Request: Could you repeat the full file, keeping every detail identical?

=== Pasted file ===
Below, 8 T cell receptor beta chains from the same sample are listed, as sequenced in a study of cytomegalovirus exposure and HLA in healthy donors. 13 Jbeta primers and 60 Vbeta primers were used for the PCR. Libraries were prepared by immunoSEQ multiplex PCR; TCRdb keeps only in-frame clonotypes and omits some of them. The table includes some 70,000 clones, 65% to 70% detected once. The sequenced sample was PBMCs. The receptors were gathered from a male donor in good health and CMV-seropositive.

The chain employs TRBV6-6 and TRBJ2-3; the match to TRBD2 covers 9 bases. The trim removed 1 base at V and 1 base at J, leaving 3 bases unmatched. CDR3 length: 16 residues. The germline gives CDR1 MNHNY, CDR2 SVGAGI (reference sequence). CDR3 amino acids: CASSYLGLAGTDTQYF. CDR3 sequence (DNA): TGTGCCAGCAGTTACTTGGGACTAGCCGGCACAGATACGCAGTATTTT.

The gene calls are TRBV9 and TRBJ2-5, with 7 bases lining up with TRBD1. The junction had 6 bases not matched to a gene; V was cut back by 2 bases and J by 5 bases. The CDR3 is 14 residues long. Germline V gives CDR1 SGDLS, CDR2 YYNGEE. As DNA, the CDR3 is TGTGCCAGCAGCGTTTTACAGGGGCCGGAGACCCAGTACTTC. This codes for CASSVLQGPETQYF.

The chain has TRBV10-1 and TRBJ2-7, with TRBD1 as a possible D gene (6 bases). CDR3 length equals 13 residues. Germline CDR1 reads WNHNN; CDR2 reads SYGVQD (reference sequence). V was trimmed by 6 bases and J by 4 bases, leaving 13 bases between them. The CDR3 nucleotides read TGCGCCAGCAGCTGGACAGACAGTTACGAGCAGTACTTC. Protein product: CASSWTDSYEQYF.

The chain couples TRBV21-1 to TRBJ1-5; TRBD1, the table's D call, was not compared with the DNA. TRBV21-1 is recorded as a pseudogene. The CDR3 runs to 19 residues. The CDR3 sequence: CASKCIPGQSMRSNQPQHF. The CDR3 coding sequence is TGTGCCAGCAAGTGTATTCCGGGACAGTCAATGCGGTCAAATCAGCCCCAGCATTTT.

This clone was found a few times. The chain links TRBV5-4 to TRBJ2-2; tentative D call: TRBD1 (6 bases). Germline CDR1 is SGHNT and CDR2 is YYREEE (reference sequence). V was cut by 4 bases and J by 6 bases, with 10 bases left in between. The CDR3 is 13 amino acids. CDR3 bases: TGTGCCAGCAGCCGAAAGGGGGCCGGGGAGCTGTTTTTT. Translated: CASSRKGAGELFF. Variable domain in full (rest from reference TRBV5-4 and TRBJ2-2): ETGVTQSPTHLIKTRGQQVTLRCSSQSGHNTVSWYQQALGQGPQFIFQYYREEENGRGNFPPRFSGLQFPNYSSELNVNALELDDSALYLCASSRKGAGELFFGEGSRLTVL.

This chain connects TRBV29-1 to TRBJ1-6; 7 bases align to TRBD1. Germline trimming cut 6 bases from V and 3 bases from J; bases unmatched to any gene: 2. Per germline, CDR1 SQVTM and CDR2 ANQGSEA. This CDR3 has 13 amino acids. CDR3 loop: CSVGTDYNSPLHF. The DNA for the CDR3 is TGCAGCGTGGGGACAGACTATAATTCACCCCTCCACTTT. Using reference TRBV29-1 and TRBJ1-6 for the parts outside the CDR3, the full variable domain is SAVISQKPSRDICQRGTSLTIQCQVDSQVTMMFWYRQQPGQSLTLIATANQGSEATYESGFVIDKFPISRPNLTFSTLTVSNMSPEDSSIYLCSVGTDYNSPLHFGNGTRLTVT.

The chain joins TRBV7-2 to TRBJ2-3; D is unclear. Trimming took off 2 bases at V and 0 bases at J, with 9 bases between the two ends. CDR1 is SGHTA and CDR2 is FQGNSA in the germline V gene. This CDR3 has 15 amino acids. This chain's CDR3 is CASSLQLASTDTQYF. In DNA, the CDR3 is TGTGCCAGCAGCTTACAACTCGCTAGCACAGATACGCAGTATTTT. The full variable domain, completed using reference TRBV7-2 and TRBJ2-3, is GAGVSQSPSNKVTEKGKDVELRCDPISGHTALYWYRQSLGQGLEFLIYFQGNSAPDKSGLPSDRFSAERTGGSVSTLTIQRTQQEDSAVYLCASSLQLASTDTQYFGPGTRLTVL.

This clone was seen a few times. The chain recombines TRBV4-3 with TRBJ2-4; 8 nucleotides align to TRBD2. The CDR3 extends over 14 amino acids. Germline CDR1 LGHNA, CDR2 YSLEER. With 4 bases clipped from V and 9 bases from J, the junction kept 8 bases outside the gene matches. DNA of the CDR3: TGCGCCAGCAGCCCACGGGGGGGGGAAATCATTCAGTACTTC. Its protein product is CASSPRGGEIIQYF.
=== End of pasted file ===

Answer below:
Below, 8 T cell receptor beta chains from the same sample are listed, as sequenced in a study of cytomegalovirus exposure and HLA in healthy donors. 13 Jbeta primers and 60 Vbeta primers were used for the PCR. Libraries were prepared by immunoSEQ multiplex PCR; TCRdb keeps only in-frame clonotypes and omits some of them. The table includes some 70,000 clones, 65% to 70% detected once. The sequenced sample was PBMCs. The receptors were gathered from a male donor in good health and CMV-seropositive.

The chain employs TRBV6-6 and TRBJ2-3; the match to TRBD2 covers 9 bases. The trim removed 1 base at V and 1 base at J, leaving 3 bases unmatched. CDR3 length: 16 residues. The germline gives CDR1 MNHNY, CDR2 SVGAGI (reference sequence). CDR3 amino acids: CASSYLGLAGTDTQYF. CDR3 sequence (DNA): TGTGCCAGCAGTTACTTGGGACTAGCCGGCACAGATACGCAGTATTTT.

The gene calls are TRBV9 and TRBJ2-5, with 7 bases lining up with TRBD1. The junction had 6 bases not matched to a gene; V was cut back by 2 bases and J by 5 bases. The CDR3 is 14 residues long. Germline V gives CDR1 SGDLS, CDR2 YYNGEE. As DNA, the CDR3 is TGTGCCAGCAGCGTTTTACAGGGGCCGGAGACCCAGTACTTC. This codes for CASSVLQGPETQYF.

The chain has TRBV10-1 and TRBJ2-7, with TRBD1 as a possible D gene (6 bases). CDR3 length equals 13 residues. Germline CDR1 reads WNHNN; CDR2 reads SYGVQD (reference sequence). V was trimmed by 6 bases and J by 4 bases, leaving 13 bases between them. The CDR3 nucleotides read TGCGCCAGCAGCTGGACAGACAGTTACGAGCAGTACTTC. Protein product: CASSWTDSYEQYF.

The chain couples TRBV21-1 to TRBJ1-5; TRBD1, the table's D call, was not compared with the DNA. TRBV21-1 is recorded as a pseudogene. The CDR3 runs to 19 residues. The CDR3 sequence: CASKCIPGQSMRSNQPQHF. The CDR3 coding sequence is TGTGCCAGCAAGTGTATTCCGGGACAGTCAATGCGGTCAAATCAGCCCCAGCATTTT.

This clone was found a few times. The chain links TRBV5-4 to TRBJ2-2; tentative D call: TRBD1 (6 bases). Germline CDR1 is SGHNT and CDR2 is YYREEE (reference sequence). V was cut by 4 bases and J by 6 bases, with 10 bases left in between. The CDR3 is 13 amino acids. CDR3 bases: TGTGCCAGCAGCCGAAAGGGGGCCGGGGAGCTGTTTTTT. Translated: CASSRKGAGELFF. Variable domain in full (rest from reference TRBV5-4 and TRBJ2-2): ETGVTQSPTHLIKTRGQQVTLRCSSQSGHNTVSWYQQALGQGPQFIFQYYREEENGRGNFPPRFSGLQFPNYSSELNVNALELDDSALYLCASSRKGAGELFFGEGSRLTVL.

This chain connects TRBV29-1 to TRBJ1-6; 7 bases align to TRBD1. Germline trimming cut 6 bases from V and 3 bases from J; bases unmatched to any gene: 2. Per germline, CDR1 SQVTM and CDR2 ANQGSEA. This CDR3 has 13 amino acids. CDR3 loop: CSVGTDYNSPLHF. The DNA for the CDR3 is TGCAGCGTGGGGACAGACTATAATTCACCCCTCCACTTT. Using reference TRBV29-1 and TRBJ1-6 for the parts outside the CDR3, the full variable domain is SAVISQKPSRDICQRGTSLTIQCQVDSQVTMMFWYRQQPGQSLTLIATANQGSEATYESGFVIDKFPISRPNLTFSTLTVSNMSPEDSSIYLCSVGTDYNSPLHFGNGTRLTVT.

The chain joins TRBV7-2 to TRBJ2-3; D is unclear. Trimming took off 2 bases at V and 0 bases at J, with 9 bases between the two ends. CDR1 is SGHTA and CDR2 is FQGNSA in the germline V gene. This CDR3 has 15 amino acids. This chain's CDR3 is CASSLQLASTDTQYF. In DNA, the CDR3 is TGTGCCAGCAGCTTACAACTCGCTAGCACAGATACGCAGTATTTT. The full variable domain, completed using reference TRBV7-2 and TRBJ2-3, is GAGVSQSPSNKVTEKGKDVELRCDPISGHTALYWYRQSLGQGLEFLIYFQGNSAPDKSGLPSDRFSAERTGGSVSTLTIQRTQQEDSAVYLCASSLQLASTDTQYFGPGTRLTVL.

This clone was seen a few times. The chain recombines TRBV4-3 with TRBJ2-4; 8 nucleotides align to TRBD2. The CDR3 extends over 14 amino acids. Germline CDR1 LGHNA, CDR2 YSLEER. With 4 bases clipped from V and 9 bases from J, the junction kept 8 bases outside the gene matches. DNA of the CDR3: TGCGCCAGCAGCCCACGGGGGGGGGAAATCATTCAGTACTTC. Its protein product is CASSPRGGEIIQYF.